US feeders triple the value of Australian cattle.

cattle drive pasture cowboy_4

US cattle prices have come off peaks a little in the last week, but they remain at extreme highs. Here we give an update on how far behind the US we are, and look for potential upside at saleyard levels.

The spreadsheet used for this analysis is called ‘Any support from record US prices’. It was created in 2014, which was the last time the US market was in the midst of a manic herd rebuild, following a drought-driven liquidation. At that time Australian cattle prices were in the doldrums thanks to oversupply and dry seasonal conditions. History it seems is repeating.

Figure 1 shows US Live Cattle and Feeder Cattle Futures. Both US cattle futures prices have been on an upward trend since mid-2022, but have recently had a check. Increasing feedlot inventories and negative processor margins have spooked the market a little.

Despite the recent falls, Live Cattle Futures sit 15% above this time last year, and Feeder Cattle Futures are at a 26% premium. Figure 1 shows that US cattle prices have only been higher for very short periods prior to this.

The Australian discount to US values was huge in 2014, but it’s even bigger now. Figure 1 shows US Feeder Cattle Futures and the Eastern Young Cattle Indicator (EYCI) in our terms. With US Feeders at 1450¢/kg cwt, or 780¢/kg lwt, US Feeders are priced at three times the price of equivalent cattle here.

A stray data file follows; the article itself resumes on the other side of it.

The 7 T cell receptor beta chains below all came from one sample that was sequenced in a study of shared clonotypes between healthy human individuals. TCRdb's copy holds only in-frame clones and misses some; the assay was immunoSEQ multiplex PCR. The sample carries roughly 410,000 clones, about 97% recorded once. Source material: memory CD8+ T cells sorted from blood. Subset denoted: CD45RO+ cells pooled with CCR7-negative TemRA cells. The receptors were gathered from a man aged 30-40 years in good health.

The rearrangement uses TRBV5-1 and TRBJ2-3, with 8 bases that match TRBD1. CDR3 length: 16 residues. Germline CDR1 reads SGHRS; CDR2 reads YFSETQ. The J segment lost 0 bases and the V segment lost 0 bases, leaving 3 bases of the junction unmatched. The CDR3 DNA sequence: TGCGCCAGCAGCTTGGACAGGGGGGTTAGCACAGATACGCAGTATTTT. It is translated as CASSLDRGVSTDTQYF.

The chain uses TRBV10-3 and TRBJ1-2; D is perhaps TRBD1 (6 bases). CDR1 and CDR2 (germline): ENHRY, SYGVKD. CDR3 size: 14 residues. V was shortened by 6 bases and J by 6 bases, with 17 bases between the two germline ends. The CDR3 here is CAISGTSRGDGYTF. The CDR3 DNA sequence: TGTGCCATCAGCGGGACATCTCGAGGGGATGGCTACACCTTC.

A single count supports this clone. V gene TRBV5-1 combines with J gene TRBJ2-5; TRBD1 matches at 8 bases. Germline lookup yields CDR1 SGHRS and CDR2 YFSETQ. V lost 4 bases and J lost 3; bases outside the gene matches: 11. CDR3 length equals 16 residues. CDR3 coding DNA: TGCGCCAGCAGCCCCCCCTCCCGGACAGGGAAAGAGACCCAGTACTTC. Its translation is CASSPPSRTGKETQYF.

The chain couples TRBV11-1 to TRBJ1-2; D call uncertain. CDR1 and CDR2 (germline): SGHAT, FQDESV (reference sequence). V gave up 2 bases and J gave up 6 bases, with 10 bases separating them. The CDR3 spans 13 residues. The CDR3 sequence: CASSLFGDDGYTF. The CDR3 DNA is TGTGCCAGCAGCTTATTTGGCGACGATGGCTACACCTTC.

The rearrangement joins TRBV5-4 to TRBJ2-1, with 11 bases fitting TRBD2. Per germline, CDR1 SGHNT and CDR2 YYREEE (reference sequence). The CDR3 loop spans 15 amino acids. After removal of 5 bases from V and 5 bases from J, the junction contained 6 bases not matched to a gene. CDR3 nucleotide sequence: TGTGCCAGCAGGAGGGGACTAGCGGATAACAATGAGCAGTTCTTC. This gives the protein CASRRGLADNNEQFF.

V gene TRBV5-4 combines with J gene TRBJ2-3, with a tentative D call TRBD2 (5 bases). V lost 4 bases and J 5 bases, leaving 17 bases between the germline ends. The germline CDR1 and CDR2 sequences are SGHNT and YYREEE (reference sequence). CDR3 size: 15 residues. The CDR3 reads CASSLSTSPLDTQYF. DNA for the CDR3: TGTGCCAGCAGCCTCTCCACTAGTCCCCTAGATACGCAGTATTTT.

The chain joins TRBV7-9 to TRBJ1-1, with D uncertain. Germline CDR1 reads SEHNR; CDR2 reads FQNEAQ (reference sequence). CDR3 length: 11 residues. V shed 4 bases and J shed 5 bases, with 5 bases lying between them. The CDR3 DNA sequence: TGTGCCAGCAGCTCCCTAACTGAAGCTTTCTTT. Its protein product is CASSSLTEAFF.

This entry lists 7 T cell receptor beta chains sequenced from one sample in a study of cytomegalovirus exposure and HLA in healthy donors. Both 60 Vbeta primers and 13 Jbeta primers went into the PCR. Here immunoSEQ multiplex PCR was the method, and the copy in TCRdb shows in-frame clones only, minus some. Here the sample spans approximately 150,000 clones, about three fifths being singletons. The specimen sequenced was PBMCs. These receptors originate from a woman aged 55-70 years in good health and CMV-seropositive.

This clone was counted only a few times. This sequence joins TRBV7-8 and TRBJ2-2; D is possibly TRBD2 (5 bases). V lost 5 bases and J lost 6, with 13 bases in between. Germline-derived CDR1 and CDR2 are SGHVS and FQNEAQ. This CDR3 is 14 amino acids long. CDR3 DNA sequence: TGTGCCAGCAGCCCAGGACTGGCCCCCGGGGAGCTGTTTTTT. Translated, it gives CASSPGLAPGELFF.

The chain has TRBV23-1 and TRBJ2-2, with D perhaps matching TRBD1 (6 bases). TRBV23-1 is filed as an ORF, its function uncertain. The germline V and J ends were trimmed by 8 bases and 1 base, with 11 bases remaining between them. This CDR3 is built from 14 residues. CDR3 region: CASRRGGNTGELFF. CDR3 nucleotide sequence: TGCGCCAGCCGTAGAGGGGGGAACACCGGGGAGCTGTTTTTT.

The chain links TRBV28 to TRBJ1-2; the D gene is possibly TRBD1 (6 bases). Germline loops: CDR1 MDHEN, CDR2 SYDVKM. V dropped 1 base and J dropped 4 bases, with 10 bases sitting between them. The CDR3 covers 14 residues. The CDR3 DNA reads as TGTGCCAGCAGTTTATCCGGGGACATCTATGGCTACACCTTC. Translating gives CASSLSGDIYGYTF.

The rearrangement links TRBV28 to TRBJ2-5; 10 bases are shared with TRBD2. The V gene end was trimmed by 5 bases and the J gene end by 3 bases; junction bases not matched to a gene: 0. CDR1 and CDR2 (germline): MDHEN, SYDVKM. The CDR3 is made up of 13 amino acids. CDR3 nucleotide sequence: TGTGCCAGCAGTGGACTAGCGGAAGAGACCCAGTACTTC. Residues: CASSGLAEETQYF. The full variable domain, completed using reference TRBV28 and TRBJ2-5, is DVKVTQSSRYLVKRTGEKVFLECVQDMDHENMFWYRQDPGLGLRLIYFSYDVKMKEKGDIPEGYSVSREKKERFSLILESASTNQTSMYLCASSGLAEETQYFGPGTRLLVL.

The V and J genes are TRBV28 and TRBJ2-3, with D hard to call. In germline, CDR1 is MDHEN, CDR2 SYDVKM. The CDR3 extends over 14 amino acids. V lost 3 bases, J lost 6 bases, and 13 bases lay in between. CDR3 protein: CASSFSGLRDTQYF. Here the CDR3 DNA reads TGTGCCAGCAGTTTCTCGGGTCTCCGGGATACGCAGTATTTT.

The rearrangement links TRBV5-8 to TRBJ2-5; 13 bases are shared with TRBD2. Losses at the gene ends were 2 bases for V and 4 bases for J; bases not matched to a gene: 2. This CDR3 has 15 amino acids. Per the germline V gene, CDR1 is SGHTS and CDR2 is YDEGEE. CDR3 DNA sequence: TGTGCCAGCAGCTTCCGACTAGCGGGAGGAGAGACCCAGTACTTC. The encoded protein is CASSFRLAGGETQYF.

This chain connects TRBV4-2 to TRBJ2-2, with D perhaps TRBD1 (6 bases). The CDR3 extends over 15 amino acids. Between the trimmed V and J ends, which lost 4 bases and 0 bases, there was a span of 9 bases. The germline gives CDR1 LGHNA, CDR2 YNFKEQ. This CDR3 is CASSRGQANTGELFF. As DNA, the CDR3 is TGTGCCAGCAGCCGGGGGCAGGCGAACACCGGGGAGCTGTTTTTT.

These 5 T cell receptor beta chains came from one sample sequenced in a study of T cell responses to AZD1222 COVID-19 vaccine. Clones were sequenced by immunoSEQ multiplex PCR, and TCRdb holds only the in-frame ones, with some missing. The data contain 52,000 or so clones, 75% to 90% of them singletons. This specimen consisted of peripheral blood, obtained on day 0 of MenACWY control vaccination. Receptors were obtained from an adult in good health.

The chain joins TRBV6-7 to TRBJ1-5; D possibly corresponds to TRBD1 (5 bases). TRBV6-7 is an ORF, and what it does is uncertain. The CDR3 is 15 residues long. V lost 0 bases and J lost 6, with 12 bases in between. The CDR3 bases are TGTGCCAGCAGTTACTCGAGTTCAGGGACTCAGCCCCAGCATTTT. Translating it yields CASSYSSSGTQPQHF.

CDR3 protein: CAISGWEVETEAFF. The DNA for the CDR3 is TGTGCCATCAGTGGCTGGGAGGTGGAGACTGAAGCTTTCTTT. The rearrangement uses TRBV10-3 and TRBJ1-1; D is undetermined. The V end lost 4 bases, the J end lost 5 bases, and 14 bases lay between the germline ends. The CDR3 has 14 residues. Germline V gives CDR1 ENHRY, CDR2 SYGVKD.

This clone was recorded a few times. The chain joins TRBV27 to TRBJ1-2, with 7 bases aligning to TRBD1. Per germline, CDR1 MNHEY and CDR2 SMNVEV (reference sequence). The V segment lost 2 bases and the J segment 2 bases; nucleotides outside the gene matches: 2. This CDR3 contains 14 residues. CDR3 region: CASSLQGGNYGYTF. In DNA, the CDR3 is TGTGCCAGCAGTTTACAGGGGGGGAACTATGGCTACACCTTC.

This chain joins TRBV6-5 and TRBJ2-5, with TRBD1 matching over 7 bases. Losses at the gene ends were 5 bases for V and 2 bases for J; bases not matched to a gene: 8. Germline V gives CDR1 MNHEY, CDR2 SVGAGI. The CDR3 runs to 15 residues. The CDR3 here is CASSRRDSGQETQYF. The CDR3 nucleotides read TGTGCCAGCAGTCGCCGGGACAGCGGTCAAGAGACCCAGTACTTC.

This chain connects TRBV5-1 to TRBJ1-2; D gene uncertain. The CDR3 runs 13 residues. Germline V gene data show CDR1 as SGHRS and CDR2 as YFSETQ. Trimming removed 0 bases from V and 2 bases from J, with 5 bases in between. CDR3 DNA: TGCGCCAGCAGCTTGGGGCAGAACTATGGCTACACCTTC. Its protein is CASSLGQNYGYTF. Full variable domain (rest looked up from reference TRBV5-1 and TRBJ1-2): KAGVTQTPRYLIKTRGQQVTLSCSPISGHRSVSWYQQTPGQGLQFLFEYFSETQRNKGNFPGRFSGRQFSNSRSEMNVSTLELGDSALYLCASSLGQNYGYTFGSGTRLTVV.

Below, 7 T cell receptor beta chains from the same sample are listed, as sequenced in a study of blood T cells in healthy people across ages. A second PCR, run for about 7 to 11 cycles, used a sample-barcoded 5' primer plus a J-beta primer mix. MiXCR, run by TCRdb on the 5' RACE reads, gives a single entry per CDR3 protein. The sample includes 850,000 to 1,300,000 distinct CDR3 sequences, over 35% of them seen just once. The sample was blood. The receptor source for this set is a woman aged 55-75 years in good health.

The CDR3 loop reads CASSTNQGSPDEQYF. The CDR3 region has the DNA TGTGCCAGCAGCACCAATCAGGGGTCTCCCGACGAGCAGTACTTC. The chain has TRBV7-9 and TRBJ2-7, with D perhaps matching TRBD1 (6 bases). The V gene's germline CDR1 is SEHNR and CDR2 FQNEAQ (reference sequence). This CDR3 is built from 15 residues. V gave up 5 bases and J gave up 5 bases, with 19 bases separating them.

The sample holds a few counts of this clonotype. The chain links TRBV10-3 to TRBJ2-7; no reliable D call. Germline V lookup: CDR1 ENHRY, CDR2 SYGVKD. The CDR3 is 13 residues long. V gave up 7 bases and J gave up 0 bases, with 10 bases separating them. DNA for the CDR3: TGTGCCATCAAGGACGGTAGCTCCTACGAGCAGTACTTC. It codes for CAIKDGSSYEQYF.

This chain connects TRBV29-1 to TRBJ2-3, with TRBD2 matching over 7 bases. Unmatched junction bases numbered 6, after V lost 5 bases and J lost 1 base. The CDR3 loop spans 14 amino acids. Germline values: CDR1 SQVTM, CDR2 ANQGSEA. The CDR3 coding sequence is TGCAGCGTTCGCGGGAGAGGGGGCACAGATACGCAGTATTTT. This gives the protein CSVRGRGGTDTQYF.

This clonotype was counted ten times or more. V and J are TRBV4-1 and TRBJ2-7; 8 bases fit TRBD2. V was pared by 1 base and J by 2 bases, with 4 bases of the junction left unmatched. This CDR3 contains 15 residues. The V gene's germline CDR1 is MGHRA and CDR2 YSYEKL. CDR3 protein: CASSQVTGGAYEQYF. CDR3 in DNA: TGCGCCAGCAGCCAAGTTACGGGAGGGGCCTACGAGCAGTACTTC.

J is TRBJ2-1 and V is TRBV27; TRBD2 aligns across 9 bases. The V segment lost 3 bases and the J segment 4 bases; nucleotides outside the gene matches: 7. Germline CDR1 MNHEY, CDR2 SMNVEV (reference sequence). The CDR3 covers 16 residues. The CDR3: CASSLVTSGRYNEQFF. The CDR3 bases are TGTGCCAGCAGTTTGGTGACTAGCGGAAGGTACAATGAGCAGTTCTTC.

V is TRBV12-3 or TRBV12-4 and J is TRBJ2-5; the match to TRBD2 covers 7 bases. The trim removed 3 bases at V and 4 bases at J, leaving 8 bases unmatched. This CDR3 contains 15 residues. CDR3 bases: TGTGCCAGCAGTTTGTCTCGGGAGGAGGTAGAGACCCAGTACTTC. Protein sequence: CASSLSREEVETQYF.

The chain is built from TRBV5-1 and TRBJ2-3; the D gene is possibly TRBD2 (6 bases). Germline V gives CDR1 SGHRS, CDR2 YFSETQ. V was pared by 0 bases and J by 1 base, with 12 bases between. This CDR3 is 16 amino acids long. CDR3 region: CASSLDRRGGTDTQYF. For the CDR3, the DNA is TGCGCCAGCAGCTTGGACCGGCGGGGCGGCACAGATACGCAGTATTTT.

For finished cattle the story is similar. US Live Cattle prices in our terms have surpassed the highs seen here back in 2022 and set a new benchmark of $10/kg cwt. That’s $3,500 per head for a 350kg cwt finished steer.

Figure 2 shows the NSW Heavy Steer saleyard indicator, which might be a little cheaper than the grain-fed equivalent, sitting at 370¢/kg cwt. The US price is more than 2.5 times more than the Australian price.

Australian beef exports are running hot, and little wonder. Our beef is very cheap relative to US prices, and it should be finding plenty of demand at current values.

What does it mean?

We’ve been talking about processing bottlenecks for a while, and we’ve got another example here. There are more cattle for sale than processors can handle, as this forces prices down to a level where producers are more likely to hold.

Unfortunately by the time supply issues turn around, the US market will have come off its peaks. Despite this, the upside remains huge for both finished and young cattle, once the current supply glut is worked through.

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Key Points

  • US cattle futures have come off peaks, but remain at extremely high levels.
  • Australian cattle values are highly discounted to the US due to heavy supply.
  • There is significant upside for cattle prices when supplies ease.

Click on figure to expand

Click on figure to expand

Click on figure to expand

Data sources: CME,MLA, Mecardo

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